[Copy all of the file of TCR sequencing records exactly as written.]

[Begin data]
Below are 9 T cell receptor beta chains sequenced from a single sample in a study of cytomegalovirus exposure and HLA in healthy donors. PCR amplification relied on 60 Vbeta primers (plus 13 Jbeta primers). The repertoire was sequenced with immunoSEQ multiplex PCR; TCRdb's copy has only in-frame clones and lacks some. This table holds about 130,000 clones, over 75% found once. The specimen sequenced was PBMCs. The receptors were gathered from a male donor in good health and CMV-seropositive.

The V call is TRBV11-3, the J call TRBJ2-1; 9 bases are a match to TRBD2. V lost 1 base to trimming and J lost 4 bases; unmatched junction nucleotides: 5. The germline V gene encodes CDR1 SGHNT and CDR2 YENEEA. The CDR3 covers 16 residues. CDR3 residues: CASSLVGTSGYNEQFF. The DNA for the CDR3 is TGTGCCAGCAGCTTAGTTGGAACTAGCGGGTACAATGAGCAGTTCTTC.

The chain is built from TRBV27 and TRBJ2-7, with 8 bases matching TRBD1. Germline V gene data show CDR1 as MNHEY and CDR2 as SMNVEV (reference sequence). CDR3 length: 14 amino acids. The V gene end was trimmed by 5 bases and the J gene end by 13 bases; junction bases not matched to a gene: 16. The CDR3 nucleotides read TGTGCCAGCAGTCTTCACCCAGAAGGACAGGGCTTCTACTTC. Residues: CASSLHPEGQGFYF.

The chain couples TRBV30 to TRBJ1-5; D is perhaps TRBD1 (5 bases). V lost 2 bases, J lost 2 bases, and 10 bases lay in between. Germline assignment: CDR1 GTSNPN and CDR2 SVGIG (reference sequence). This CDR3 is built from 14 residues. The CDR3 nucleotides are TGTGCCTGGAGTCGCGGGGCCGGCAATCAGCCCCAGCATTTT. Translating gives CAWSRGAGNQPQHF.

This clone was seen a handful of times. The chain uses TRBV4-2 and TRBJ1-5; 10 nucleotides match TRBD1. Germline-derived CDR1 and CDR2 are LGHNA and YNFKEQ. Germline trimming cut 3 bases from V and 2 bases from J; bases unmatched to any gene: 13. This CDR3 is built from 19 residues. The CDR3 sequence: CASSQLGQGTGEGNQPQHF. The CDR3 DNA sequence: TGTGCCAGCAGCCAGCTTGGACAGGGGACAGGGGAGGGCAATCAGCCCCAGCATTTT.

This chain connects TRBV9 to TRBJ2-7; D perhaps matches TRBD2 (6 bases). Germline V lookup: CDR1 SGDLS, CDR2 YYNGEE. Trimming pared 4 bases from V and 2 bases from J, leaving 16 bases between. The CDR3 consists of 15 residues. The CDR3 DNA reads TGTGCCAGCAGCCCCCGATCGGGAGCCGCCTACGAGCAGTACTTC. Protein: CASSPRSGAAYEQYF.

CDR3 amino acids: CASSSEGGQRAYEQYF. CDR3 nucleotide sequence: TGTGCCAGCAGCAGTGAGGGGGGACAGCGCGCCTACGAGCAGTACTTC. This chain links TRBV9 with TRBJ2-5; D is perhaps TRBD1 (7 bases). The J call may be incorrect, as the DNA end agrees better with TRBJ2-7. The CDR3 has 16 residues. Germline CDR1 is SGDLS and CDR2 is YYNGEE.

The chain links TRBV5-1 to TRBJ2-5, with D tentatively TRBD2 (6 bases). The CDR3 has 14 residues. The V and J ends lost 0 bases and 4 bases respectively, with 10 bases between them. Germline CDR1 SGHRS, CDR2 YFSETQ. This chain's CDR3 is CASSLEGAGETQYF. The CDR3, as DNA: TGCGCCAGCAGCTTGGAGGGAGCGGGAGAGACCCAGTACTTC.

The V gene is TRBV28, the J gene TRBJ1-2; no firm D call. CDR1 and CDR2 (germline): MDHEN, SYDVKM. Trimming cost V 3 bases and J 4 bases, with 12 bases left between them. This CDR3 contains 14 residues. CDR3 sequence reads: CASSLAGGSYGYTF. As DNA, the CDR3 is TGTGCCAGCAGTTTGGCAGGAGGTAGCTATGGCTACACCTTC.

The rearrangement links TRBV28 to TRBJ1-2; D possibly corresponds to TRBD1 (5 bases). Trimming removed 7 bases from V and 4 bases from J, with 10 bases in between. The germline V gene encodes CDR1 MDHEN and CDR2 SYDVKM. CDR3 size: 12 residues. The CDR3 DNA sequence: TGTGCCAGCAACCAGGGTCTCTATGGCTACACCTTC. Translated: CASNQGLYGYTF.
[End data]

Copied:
Below are 9 T cell receptor beta chains sequenced from a single sample in a study of cytomegalovirus exposure and HLA in healthy donors. PCR amplification relied on 60 Vbeta primers (plus 13 Jbeta primers). The repertoire was sequenced with immunoSEQ multiplex PCR; TCRdb's copy has only in-frame clones and lacks some. This table holds about 130,000 clones, over 75% found once. The specimen sequenced was PBMCs. The receptors were gathered from a male donor in good health and CMV-seropositive.

The V call is TRBV11-3, the J call TRBJ2-1; 9 bases are a match to TRBD2. V lost 1 base to trimming and J lost 4 bases; unmatched junction nucleotides: 5. The germline V gene encodes CDR1 SGHNT and CDR2 YENEEA. The CDR3 covers 16 residues. CDR3 residues: CASSLVGTSGYNEQFF. The DNA for the CDR3 is TGTGCCAGCAGCTTAGTTGGAACTAGCGGGTACAATGAGCAGTTCTTC.

The chain is built from TRBV27 and TRBJ2-7, with 8 bases matching TRBD1. Germline V gene data show CDR1 as MNHEY and CDR2 as SMNVEV (reference sequence). CDR3 length: 14 amino acids. The V gene end was trimmed by 5 bases and the J gene end by 13 bases; junction bases not matched to a gene: 16. The CDR3 nucleotides read TGTGCCAGCAGTCTTCACCCAGAAGGACAGGGCTTCTACTTC. Residues: CASSLHPEGQGFYF.

The chain couples TRBV30 to TRBJ1-5; D is perhaps TRBD1 (5 bases). V lost 2 bases, J lost 2 bases, and 10 bases lay in between. Germline assignment: CDR1 GTSNPN and CDR2 SVGIG (reference sequence). This CDR3 is built from 14 residues. The CDR3 nucleotides are TGTGCCTGGAGTCGCGGGGCCGGCAATCAGCCCCAGCATTTT. Translating gives CAWSRGAGNQPQHF.

This clone was seen a handful of times. The chain uses TRBV4-2 and TRBJ1-5; 10 nucleotides match TRBD1. Germline-derived CDR1 and CDR2 are LGHNA and YNFKEQ. Germline trimming cut 3 bases from V and 2 bases from J; bases unmatched to any gene: 13. This CDR3 is built from 19 residues. The CDR3 sequence: CASSQLGQGTGEGNQPQHF. The CDR3 DNA sequence: TGTGCCAGCAGCCAGCTTGGACAGGGGACAGGGGAGGGCAATCAGCCCCAGCATTTT.

This chain connects TRBV9 to TRBJ2-7; D perhaps matches TRBD2 (6 bases). Germline V lookup: CDR1 SGDLS, CDR2 YYNGEE. Trimming pared 4 bases from V and 2 bases from J, leaving 16 bases between. The CDR3 consists of 15 residues. The CDR3 DNA reads TGTGCCAGCAGCCCCCGATCGGGAGCCGCCTACGAGCAGTACTTC. Protein: CASSPRSGAAYEQYF.

CDR3 amino acids: CASSSEGGQRAYEQYF. CDR3 nucleotide sequence: TGTGCCAGCAGCAGTGAGGGGGGACAGCGCGCCTACGAGCAGTACTTC. This chain links TRBV9 with TRBJ2-5; D is perhaps TRBD1 (7 bases). The J call may be incorrect, as the DNA end agrees better with TRBJ2-7. The CDR3 has 16 residues. Germline CDR1 is SGDLS and CDR2 is YYNGEE.

The chain links TRBV5-1 to TRBJ2-5, with D tentatively TRBD2 (6 bases). The CDR3 has 14 residues. The V and J ends lost 0 bases and 4 bases respectively, with 10 bases between them. Germline CDR1 SGHRS, CDR2 YFSETQ. This chain's CDR3 is CASSLEGAGETQYF. The CDR3, as DNA: TGCGCCAGCAGCTTGGAGGGAGCGGGAGAGACCCAGTACTTC.

The V gene is TRBV28, the J gene TRBJ1-2; no firm D call. CDR1 and CDR2 (germline): MDHEN, SYDVKM. Trimming cost V 3 bases and J 4 bases, with 12 bases left between them. This CDR3 contains 14 residues. CDR3 sequence reads: CASSLAGGSYGYTF. As DNA, the CDR3 is TGTGCCAGCAGTTTGGCAGGAGGTAGCTATGGCTACACCTTC.

The rearrangement links TRBV28 to TRBJ1-2; D possibly corresponds to TRBD1 (5 bases). Trimming removed 7 bases from V and 4 bases from J, with 10 bases in between. The germline V gene encodes CDR1 MDHEN and CDR2 SYDVKM. CDR3 size: 12 residues. The CDR3 DNA sequence: TGTGCCAGCAACCAGGGTCTCTATGGCTACACCTTC. Translated: CASNQGLYGYTF.